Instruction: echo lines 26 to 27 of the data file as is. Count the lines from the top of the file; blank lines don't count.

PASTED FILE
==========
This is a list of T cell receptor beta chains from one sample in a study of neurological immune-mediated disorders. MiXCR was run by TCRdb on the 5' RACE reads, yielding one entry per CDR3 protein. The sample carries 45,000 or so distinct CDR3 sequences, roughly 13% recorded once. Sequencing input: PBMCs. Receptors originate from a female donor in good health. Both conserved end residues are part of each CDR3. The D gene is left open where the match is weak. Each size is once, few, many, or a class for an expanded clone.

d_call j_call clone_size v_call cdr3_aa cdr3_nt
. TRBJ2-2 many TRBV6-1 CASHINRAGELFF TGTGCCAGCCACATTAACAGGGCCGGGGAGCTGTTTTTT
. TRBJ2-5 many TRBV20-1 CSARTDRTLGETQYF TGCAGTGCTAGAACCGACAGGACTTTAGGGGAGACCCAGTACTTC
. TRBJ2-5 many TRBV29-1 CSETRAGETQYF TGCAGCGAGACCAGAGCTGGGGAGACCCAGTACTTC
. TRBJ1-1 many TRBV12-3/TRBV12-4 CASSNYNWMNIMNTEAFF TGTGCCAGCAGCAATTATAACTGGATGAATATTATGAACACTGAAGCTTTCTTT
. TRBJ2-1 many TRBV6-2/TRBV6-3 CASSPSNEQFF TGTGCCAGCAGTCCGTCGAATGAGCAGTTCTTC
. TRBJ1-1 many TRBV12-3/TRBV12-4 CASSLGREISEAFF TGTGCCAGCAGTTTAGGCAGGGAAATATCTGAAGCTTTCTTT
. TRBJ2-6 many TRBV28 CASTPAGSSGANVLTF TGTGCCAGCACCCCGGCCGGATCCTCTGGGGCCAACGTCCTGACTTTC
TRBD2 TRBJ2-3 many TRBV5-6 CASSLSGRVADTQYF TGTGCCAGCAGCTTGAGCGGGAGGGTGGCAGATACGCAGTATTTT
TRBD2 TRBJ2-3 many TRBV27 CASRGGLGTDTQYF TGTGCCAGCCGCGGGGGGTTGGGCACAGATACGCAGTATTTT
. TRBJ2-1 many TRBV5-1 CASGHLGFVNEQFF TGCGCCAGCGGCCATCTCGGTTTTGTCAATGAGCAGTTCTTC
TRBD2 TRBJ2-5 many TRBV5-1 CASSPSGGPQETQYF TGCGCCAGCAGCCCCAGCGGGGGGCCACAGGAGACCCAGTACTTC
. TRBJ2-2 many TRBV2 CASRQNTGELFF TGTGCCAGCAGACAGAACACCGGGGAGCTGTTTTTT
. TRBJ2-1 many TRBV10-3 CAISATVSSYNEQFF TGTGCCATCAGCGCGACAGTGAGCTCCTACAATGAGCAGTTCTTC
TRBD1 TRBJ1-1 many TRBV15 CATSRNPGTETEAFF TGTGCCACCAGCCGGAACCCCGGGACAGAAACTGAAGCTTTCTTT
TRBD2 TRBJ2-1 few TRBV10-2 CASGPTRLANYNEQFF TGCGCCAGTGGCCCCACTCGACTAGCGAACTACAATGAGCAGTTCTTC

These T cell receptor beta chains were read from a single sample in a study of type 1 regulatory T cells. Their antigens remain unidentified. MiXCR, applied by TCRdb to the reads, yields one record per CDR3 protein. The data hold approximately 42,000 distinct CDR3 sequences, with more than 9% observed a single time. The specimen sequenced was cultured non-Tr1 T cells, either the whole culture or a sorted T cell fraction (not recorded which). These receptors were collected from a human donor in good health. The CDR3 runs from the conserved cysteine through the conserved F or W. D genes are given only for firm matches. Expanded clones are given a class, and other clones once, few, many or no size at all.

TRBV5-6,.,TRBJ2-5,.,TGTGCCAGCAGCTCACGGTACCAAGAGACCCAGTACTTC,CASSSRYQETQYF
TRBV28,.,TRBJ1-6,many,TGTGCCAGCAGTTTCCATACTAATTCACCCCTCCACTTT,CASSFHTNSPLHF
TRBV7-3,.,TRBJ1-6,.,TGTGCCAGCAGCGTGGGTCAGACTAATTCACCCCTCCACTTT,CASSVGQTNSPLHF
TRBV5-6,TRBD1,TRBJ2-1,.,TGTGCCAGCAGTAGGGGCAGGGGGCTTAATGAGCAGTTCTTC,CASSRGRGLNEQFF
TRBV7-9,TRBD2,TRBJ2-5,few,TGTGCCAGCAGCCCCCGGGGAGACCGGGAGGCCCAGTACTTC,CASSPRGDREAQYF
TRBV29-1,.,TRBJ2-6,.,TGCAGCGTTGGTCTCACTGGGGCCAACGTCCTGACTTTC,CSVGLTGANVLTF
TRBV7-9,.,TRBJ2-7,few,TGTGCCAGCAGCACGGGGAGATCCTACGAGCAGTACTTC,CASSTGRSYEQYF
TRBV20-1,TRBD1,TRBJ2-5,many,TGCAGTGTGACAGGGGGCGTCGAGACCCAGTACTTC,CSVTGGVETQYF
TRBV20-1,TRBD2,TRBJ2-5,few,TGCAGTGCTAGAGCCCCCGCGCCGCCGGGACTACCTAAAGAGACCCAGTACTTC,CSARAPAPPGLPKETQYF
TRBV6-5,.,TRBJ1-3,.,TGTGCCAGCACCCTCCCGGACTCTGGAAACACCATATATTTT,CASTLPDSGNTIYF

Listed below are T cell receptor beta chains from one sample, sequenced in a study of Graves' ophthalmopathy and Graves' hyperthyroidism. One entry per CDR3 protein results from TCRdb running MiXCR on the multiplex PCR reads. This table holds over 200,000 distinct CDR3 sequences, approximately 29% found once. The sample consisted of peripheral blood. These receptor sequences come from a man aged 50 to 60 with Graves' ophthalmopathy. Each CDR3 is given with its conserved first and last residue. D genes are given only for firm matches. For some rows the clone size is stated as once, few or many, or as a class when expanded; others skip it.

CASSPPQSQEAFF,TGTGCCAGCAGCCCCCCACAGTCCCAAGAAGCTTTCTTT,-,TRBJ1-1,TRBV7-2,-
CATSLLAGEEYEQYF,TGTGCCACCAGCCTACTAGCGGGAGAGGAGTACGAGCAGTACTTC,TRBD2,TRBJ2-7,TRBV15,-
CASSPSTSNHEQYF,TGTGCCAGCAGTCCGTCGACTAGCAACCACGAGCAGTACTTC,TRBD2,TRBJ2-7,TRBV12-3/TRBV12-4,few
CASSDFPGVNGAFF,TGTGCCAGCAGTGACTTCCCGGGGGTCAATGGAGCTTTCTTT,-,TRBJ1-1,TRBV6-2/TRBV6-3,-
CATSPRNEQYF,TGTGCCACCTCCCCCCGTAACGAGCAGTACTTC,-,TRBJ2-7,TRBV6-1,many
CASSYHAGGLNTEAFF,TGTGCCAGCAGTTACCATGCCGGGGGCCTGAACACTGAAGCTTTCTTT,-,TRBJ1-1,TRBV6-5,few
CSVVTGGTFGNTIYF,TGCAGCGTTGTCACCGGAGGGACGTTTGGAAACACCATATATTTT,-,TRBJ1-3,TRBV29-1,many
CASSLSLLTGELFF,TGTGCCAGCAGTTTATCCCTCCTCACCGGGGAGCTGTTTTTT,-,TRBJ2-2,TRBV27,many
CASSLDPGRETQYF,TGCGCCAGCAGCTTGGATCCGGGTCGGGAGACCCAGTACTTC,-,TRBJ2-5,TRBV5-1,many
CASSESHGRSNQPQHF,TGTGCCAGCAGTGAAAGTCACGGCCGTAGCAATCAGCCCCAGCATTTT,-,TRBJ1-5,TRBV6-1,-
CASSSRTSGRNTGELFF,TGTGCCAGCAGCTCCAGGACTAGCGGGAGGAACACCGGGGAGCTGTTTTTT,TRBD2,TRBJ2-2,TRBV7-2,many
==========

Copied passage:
TRBV20-1,TRBD1,TRBJ2-5,many,TGCAGTGTGACAGGGGGCGTCGAGACCCAGTACTTC,CSVTGGVETQYF
TRBV20-1,TRBD2,TRBJ2-5,few,TGCAGTGCTAGAGCCCCCGCGCCGCCGGGACTACCTAAAGAGACCCAGTACTTC,CSARAPAPPGLPKETQYF